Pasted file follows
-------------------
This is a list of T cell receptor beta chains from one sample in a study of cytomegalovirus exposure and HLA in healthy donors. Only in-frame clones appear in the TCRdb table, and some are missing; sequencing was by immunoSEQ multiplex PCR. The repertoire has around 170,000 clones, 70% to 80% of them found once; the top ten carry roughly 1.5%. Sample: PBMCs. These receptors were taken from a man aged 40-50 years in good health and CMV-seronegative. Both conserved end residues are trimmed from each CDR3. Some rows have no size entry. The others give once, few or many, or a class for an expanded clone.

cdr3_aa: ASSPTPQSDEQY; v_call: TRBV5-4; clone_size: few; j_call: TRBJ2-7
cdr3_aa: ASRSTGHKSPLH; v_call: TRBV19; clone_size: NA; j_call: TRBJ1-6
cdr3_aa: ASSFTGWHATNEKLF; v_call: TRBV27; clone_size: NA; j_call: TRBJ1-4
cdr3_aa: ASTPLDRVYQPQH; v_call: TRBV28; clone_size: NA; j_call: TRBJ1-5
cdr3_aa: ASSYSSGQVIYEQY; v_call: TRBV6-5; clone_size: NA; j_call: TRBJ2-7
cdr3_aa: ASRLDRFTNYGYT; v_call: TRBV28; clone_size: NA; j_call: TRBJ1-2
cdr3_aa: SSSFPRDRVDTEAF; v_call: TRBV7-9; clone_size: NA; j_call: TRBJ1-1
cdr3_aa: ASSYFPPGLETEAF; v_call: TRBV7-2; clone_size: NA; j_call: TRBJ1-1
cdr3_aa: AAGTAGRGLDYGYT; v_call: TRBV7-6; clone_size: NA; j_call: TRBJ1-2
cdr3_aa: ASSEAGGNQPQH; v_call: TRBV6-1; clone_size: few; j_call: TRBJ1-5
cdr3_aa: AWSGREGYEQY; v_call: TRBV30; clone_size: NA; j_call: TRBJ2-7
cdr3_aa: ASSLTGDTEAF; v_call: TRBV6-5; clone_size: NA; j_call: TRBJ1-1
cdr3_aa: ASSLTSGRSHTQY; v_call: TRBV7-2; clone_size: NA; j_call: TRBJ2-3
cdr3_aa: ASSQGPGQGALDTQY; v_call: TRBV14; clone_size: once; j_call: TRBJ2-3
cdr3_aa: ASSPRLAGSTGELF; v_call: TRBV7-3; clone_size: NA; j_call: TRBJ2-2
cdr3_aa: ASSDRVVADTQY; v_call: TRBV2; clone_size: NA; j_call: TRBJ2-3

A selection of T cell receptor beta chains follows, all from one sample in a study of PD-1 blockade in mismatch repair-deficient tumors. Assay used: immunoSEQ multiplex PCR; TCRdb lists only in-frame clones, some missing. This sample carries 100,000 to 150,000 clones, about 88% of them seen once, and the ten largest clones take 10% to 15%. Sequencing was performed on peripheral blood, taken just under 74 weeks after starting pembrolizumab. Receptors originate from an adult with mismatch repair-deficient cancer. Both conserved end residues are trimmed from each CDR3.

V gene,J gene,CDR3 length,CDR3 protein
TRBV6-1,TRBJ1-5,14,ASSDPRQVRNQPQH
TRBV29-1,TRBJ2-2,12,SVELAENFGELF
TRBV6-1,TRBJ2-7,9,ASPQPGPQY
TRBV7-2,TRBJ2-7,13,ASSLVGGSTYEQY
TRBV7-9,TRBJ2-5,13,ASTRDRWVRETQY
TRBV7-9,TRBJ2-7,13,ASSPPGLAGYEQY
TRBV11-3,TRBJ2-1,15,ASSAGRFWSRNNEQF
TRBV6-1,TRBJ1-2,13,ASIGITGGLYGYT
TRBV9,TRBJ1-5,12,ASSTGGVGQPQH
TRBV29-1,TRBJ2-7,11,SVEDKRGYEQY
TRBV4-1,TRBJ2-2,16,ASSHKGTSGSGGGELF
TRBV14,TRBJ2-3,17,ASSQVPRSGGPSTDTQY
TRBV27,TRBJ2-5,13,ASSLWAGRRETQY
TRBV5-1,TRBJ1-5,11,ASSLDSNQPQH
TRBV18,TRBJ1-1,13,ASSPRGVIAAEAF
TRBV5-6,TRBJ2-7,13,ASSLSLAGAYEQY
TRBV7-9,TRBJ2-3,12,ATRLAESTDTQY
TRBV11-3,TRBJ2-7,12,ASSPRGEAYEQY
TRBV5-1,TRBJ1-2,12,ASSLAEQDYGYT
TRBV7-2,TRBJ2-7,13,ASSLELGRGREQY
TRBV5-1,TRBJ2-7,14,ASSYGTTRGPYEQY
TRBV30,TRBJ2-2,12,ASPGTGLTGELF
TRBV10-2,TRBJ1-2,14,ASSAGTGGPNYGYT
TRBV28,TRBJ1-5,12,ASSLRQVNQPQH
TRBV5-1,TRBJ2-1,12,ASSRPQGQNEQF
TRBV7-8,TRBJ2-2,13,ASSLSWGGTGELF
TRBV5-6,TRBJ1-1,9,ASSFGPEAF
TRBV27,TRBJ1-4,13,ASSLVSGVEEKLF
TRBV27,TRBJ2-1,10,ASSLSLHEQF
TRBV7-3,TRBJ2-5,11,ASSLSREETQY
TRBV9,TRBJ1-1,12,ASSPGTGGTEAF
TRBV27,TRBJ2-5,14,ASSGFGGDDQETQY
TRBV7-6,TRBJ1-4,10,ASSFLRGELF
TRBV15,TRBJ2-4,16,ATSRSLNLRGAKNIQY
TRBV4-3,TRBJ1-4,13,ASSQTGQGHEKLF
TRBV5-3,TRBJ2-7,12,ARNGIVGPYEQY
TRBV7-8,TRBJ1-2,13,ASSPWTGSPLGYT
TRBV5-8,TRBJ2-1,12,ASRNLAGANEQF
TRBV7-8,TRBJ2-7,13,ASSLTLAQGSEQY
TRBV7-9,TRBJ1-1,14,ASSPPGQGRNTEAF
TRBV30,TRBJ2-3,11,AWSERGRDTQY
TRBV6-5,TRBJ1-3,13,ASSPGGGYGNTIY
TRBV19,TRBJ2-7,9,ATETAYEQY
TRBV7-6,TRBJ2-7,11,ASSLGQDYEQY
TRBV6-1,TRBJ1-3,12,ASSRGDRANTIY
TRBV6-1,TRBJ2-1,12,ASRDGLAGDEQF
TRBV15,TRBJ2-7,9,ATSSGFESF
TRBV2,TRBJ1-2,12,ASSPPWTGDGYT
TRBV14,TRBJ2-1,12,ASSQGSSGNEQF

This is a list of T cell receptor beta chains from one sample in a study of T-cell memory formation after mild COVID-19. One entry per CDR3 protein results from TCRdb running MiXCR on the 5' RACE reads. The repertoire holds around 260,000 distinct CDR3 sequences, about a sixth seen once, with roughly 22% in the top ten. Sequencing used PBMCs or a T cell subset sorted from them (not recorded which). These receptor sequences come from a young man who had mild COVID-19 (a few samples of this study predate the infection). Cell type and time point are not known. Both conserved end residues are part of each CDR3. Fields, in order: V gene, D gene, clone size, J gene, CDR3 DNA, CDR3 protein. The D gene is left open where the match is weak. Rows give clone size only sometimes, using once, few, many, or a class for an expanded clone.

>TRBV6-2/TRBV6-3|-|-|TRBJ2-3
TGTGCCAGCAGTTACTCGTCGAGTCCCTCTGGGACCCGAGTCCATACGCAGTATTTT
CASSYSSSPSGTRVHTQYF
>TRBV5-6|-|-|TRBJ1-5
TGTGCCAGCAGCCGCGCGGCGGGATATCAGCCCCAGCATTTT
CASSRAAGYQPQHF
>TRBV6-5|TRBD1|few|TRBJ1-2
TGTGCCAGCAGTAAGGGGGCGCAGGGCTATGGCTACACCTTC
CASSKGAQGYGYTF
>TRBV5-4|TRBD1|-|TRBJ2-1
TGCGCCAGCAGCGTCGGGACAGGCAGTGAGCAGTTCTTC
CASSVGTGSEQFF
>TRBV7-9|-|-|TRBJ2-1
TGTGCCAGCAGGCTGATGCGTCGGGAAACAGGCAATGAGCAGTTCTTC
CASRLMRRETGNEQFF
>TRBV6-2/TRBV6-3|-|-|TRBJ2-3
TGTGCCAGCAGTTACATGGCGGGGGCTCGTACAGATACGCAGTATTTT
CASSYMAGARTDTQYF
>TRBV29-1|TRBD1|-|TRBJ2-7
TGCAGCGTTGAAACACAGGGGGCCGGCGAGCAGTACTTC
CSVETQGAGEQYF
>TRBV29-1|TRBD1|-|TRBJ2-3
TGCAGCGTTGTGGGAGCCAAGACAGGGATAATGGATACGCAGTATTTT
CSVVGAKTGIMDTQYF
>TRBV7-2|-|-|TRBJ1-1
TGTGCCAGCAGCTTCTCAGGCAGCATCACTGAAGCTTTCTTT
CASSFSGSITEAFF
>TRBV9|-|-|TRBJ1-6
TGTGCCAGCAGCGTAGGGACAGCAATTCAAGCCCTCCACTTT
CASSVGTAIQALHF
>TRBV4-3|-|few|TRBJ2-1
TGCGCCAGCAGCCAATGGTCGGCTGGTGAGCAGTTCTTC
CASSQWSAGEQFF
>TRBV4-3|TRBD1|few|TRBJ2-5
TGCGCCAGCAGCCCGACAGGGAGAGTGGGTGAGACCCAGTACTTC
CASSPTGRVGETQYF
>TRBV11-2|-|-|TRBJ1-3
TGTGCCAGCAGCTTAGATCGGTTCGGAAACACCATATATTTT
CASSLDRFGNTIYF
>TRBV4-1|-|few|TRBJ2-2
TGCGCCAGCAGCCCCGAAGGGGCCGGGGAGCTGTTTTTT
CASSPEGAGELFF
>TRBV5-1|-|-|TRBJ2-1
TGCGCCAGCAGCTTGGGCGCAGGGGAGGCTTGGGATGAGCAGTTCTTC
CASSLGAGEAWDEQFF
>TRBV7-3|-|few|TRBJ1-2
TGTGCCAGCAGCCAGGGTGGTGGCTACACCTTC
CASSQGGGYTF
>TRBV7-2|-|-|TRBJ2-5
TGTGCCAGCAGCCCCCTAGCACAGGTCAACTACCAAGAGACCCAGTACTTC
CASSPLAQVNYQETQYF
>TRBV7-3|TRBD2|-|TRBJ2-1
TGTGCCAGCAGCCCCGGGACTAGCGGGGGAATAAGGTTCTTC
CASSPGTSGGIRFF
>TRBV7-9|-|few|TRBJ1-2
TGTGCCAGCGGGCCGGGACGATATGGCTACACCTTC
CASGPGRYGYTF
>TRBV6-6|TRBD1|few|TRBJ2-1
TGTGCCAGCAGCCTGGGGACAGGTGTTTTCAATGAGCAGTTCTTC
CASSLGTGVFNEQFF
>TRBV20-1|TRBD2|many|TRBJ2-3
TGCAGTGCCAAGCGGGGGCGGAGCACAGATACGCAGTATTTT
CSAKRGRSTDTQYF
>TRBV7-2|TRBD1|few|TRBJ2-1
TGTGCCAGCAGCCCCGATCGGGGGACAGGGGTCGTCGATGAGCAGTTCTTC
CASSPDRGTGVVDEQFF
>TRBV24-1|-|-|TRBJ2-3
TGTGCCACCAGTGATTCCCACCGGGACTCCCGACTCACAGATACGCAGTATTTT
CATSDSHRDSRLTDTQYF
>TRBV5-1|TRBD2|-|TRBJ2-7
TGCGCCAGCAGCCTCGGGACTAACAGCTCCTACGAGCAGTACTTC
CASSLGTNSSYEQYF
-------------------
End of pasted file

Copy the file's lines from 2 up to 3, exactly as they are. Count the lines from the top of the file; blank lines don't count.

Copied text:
cdr3_aa: ASSPTPQSDEQY; v_call: TRBV5-4; clone_size: few; j_call: TRBJ2-7
cdr3_aa: ASRSTGHKSPLH; v_call: TRBV19; clone_size: NA; j_call: TRBJ1-6